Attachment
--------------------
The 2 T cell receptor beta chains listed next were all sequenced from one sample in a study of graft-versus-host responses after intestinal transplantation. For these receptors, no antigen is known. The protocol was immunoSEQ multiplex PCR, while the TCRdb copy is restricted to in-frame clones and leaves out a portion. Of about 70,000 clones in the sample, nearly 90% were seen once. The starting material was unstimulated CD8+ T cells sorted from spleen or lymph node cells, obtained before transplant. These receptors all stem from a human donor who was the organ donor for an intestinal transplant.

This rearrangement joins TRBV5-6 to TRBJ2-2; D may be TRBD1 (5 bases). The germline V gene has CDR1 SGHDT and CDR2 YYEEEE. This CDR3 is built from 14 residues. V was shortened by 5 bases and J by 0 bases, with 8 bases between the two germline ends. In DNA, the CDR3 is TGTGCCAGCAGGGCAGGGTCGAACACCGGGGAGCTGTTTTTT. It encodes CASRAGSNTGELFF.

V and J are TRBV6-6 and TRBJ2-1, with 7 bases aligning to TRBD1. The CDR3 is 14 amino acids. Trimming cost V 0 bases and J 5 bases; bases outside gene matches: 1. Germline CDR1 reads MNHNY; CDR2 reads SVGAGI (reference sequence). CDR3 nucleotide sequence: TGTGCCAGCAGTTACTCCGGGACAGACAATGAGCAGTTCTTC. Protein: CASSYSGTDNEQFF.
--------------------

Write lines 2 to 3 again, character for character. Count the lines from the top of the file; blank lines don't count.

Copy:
This rearrangement joins TRBV5-6 to TRBJ2-2; D may be TRBD1 (5 bases). The germline V gene has CDR1 SGHDT and CDR2 YYEEEE. This CDR3 is built from 14 residues. V was shortened by 5 bases and J by 0 bases, with 8 bases between the two germline ends. In DNA, the CDR3 is TGTGCCAGCAGGGCAGGGTCGAACACCGGGGAGCTGTTTTTT. It encodes CASRAGSNTGELFF.

V and J are TRBV6-6 and TRBJ2-1, with 7 bases aligning to TRBD1. The CDR3 is 14 amino acids. Trimming cost V 0 bases and J 5 bases; bases outside gene matches: 1. Germline CDR1 reads MNHNY; CDR2 reads SVGAGI (reference sequence). CDR3 nucleotide sequence: TGTGCCAGCAGTTACTCCGGGACAGACAATGAGCAGTTCTTC. Protein: CASSYSGTDNEQFF.